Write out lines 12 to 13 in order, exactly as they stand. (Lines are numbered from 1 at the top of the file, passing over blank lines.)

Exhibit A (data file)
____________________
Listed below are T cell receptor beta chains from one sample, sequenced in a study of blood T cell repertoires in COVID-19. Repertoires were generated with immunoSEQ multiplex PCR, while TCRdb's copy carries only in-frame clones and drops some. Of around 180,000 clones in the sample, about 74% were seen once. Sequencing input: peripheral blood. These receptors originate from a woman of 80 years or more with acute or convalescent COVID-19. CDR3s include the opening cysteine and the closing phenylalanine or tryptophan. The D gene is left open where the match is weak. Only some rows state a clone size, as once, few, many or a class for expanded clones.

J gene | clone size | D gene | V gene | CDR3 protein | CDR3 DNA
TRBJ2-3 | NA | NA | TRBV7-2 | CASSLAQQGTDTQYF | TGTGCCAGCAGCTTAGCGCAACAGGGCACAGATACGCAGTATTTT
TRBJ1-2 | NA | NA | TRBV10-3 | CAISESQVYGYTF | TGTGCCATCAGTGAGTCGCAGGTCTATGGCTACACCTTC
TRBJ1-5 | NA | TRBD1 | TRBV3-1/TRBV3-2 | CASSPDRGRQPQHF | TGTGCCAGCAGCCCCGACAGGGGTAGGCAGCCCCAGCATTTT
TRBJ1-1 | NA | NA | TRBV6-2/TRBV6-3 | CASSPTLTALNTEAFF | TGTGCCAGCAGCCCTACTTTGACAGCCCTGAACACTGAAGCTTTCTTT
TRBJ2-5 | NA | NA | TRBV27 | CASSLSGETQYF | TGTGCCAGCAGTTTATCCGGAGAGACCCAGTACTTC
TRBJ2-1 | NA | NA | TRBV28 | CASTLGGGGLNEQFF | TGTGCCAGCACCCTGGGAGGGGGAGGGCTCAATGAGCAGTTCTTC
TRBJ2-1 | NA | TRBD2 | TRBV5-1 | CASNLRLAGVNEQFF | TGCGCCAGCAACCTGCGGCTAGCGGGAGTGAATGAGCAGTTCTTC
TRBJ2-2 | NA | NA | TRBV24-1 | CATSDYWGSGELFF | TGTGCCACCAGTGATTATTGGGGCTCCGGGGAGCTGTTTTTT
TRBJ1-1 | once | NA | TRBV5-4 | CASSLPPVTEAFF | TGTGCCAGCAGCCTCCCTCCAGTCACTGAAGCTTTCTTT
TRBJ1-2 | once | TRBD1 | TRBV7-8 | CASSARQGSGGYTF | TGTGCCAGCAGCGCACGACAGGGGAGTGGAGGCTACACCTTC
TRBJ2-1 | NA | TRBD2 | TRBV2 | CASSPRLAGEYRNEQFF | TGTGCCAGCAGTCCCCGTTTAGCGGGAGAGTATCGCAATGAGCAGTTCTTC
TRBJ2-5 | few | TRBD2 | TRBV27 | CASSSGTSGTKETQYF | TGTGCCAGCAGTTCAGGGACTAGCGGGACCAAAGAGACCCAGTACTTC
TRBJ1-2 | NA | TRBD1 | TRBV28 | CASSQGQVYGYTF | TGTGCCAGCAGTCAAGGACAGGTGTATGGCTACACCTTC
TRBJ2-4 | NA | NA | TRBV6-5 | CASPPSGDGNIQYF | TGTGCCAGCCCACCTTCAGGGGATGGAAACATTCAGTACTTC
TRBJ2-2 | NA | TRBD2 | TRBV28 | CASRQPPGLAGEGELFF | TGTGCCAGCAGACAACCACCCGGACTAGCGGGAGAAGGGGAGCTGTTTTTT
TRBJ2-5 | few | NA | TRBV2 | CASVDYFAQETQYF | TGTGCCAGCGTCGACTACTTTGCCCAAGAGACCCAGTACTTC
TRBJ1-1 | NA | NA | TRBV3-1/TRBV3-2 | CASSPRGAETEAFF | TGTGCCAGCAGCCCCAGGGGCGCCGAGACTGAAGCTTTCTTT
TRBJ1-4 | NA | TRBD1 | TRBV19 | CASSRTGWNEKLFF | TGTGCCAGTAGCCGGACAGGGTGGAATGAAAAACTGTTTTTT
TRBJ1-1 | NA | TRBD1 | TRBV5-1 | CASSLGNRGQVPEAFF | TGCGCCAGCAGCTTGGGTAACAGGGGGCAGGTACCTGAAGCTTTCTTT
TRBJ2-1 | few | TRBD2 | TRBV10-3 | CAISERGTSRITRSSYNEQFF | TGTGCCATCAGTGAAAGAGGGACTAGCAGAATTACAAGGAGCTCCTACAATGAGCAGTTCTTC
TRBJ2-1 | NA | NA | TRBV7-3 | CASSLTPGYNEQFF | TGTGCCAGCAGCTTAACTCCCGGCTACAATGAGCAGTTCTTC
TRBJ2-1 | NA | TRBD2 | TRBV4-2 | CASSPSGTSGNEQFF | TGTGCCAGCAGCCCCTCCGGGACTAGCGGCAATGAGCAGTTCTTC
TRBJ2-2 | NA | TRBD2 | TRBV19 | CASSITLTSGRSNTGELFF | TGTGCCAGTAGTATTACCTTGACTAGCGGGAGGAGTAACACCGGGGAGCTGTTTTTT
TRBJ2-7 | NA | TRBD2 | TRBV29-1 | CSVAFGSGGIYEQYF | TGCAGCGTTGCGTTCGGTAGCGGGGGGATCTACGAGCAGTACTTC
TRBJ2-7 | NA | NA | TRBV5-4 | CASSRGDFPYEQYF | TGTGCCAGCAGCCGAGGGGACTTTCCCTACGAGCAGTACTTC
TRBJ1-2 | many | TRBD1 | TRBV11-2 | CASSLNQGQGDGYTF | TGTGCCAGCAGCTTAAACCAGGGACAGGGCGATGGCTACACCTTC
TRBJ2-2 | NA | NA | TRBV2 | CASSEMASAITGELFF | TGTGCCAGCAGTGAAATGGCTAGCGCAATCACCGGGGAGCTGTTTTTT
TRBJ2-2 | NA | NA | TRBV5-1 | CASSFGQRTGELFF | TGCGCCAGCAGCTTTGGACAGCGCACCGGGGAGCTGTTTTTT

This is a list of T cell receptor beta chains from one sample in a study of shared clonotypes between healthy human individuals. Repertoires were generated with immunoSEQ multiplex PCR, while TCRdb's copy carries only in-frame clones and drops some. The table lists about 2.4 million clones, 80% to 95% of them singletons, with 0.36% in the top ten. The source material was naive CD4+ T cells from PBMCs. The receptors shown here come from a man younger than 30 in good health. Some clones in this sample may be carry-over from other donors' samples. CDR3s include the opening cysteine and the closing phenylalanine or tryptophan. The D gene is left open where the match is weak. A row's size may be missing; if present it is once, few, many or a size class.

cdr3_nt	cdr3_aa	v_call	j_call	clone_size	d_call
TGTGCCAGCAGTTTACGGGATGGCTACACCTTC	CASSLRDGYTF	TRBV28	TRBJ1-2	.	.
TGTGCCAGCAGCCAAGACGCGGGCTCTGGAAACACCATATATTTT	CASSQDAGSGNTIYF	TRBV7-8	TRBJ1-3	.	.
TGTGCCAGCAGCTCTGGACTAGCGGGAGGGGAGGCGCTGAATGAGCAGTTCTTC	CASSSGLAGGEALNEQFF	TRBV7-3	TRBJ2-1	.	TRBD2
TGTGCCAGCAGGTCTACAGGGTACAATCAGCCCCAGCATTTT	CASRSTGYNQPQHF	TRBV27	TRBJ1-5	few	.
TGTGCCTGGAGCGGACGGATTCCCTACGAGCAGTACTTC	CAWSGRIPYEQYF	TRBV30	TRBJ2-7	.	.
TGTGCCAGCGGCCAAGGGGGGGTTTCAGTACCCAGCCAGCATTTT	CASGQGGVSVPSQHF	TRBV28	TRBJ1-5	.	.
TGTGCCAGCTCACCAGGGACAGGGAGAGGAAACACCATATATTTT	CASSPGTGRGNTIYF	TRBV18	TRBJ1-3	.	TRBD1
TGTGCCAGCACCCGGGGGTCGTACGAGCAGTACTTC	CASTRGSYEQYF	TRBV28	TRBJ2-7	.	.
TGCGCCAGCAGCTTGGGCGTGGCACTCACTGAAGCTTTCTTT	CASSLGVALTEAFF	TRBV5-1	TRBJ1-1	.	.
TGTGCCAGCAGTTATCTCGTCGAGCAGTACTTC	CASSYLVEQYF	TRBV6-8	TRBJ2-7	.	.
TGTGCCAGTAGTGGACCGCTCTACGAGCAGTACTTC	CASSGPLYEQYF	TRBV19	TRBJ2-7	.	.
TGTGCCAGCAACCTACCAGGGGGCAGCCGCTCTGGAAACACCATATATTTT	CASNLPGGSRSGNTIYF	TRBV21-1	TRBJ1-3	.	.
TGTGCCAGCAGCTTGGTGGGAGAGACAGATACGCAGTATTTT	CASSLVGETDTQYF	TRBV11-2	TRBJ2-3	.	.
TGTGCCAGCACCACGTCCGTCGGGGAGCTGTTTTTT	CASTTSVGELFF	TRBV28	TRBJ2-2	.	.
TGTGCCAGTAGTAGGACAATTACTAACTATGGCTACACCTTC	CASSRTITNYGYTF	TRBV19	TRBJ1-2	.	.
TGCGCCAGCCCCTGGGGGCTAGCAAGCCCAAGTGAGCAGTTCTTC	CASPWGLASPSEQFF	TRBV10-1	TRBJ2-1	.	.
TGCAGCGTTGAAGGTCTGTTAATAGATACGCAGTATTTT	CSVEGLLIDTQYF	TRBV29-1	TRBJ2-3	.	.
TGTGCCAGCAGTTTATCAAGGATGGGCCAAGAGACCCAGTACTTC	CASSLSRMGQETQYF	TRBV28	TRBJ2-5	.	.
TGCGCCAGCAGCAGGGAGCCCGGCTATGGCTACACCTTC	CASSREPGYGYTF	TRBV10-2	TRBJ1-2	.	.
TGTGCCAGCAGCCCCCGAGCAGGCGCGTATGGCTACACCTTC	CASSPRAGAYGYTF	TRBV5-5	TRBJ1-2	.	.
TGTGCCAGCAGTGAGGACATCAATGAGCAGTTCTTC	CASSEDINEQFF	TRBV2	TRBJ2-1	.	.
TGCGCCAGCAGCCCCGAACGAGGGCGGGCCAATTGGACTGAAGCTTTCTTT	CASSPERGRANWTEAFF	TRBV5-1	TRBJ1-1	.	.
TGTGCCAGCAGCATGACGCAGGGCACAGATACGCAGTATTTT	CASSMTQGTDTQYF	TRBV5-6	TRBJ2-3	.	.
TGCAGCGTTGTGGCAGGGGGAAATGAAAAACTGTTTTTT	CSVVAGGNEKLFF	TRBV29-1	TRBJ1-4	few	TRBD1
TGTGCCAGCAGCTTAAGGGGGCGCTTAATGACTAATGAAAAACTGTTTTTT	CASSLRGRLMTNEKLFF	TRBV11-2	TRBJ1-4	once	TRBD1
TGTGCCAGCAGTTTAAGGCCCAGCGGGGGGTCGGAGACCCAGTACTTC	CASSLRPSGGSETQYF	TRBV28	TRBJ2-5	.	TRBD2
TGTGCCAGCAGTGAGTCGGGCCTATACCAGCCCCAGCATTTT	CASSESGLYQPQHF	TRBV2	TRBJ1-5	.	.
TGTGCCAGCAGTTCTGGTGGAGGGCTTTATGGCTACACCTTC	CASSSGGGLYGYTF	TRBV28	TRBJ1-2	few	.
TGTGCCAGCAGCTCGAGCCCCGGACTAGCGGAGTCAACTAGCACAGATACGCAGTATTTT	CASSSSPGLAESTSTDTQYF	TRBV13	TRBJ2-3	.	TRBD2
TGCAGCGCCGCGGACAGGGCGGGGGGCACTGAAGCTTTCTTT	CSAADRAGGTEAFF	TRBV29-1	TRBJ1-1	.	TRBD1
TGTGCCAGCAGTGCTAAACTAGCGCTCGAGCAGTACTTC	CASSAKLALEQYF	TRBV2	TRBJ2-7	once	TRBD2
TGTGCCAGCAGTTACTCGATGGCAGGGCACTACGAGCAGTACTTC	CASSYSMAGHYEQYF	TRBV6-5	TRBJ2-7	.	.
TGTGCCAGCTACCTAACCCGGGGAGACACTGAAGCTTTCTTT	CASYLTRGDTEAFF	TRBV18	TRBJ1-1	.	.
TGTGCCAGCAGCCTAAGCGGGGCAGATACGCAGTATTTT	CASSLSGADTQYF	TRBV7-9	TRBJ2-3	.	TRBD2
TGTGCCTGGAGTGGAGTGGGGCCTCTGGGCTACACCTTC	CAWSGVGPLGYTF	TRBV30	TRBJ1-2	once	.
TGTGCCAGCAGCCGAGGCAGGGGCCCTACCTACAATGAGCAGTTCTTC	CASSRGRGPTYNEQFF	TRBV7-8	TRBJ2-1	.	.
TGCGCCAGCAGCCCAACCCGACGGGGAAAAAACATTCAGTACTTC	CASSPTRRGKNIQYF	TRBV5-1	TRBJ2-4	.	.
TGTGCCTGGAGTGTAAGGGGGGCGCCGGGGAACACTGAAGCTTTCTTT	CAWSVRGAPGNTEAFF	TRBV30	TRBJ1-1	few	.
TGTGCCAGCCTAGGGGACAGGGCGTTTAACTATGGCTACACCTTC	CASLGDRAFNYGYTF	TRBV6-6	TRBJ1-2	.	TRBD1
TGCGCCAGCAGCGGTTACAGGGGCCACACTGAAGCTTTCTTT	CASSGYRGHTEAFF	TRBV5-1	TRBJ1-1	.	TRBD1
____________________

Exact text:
TRBJ1-2 | once | TRBD1 | TRBV7-8 | CASSARQGSGGYTF | TGTGCCAGCAGCGCACGACAGGGGAGTGGAGGCTACACCTTC
TRBJ2-1 | NA | TRBD2 | TRBV2 | CASSPRLAGEYRNEQFF | TGTGCCAGCAGTCCCCGTTTAGCGGGAGAGTATCGCAATGAGCAGTTCTTC